In mid-January, Syria’s Council of Ministers discussed a memorandum presented by the Ministry of Public Works and Housing to regulate the profession of real estate brokerage, establish real estate brokerage companies, and create an electronic platform to organise the sector and increase its efficiency. No media outlet has published the text of the memorandum, and it appears that the issuance of a law specific to the real estate broker profession may follow this step.
Syrian legislation currently lacks such a law. Real estate brokerage is currently regulated by decisions issued by the Presidency of the Council of Ministers, the latest of which was Decision No. 2139 of 2010. This decision is per Commercial Law No. 33 of 2007 and Companies Law No. 3 of 2008. Real estate brokerage is supervised by the Ministry of Domestic Trade and Consumer Protection, making the Ministry of Housing’s presentation of a memorandum to regulate the profession noteworthy.
To date, there are no real estate brokerage companies in Syria; instead, the profession is carried out by real estate offices, most of which are unlicensed, and those who engage in real estate brokerage are popularly known as “dallal,” or “brokers.” Real estate offices are widespread across all Syrian regions, and there are no figures on their numbers. They do not have a syndicate.
Decision No. 2139 of 2010, with its 15 articles, regulates real estate brokerage, the mechanisms for licensing, and penalties for violations. The decision defined the profession of real estate brokerage as mediating in the sale, purchase, rental, and investment of legally transferable properties and buildings, with the real estate broker being the person who practises the profession.
According to the decision, the Ministry of Domestic Trade and its directorates have the authority to license a real estate broker to practise the profession, provided they are Syrian, over 21 years of age, have obtained a high school diploma, are not employed by the state, and have not been convicted of a serious felony. The broker must have an office that could be owned or rented, an occupancy document, a court rule, or a purchase contract in areas not yet subdivided. Additionally, the broker must have a commercial register and an administrative licence from the concerned governorate or municipality. Copies of the licensing decision must be sent to the Ministries of Economy and Trade, Housing, and Interior, as well as to the governorate and its finance directorate. The real estate brokerage licence is nominal and cannot be transferred to others or inherited after death.
If the terms of the licence are breached, if the broker ceases to practise for a year, or upon their death, the licence will be cancelled. In case of violation, the Ministry of Domestic Trade has the right to close the real estate broker’s office for a month. Brokers are subject to consumer protection laws for supply violations and financial offences and the penal code for criminal matters, such as forgery and fraud (stricter penalties are applied to these).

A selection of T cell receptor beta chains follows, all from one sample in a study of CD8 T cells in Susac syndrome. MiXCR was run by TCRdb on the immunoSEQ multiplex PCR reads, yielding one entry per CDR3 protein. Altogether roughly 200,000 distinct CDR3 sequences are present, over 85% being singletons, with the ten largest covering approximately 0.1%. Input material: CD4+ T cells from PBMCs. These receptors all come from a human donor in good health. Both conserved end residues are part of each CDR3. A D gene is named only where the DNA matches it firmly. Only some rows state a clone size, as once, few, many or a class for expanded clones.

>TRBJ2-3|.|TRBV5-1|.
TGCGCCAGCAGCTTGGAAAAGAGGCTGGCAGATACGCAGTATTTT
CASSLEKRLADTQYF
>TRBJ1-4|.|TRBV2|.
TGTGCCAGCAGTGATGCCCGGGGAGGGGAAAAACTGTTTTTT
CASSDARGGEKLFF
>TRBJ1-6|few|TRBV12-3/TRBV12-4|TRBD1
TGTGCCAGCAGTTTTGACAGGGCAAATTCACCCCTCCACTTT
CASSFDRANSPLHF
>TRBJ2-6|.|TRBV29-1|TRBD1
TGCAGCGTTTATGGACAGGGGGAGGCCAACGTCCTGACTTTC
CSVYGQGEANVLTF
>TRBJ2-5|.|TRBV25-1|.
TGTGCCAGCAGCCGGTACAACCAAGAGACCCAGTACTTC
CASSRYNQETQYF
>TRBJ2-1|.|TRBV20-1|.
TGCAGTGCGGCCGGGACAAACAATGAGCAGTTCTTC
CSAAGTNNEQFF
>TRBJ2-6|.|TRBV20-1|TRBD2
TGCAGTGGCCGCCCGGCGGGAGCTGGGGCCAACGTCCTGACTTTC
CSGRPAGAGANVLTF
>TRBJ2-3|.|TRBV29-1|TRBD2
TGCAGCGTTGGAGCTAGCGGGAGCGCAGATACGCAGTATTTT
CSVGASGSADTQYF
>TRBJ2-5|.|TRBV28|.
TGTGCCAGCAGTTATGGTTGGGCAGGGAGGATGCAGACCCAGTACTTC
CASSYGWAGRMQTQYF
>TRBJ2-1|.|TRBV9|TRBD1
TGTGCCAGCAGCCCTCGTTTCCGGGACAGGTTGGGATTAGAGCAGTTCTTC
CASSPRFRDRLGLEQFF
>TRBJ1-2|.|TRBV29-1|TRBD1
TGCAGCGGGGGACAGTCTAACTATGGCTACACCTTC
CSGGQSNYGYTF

Real estate brokers must display their licensing documents when reviewing or registering real estate sales or rental contracts at any official entity like the Land Registry and municipalities. They must also clearly display their fees and licences in their offices. The decision requires brokers to maintain a registry of the real estate sales and rentals they mediate, with numbered pages indexed and stamped by the chief clerk of the Court of First Instance in the concerned governorate.
Decision No. 2139 prohibits brokers from engaging in any real estate brokerage before obtaining a recent real estate record for the property in question to ensure no restraint on disposal marks. There are approved templates by the Ministry of Local Administration for sales and rental contracts that brokers must adhere to and keep a copy of.
Decision No. 2139 sets the broker’s commission at a rate of 0.5 percent of the sold property’s price, and one percent of the property’s annual rental value. This commission is charged to the seller and the lessor, not to the buyer or the lessee. However, it is common practice for the broker to receive up to five percent of a sold property’s price, while the commission is usually split equally between the seller and the buyer, with each paying 2.5 percent. Generally, brokers do not adhere to a specific rate, and the commission is subject to multiple factors related to the buyer, the seller, the property’s location, and its prevailing price.
In the local real estate market, the value of commissions that brokers receive remains high despite the market downturn caused by financial inflation and currency depreciation. The market slump was further exacerbated by an increase in property supply due to travel, displacement, and migration, while the commission rate increased as sellers competed for the services of the most renowned brokers in property sales.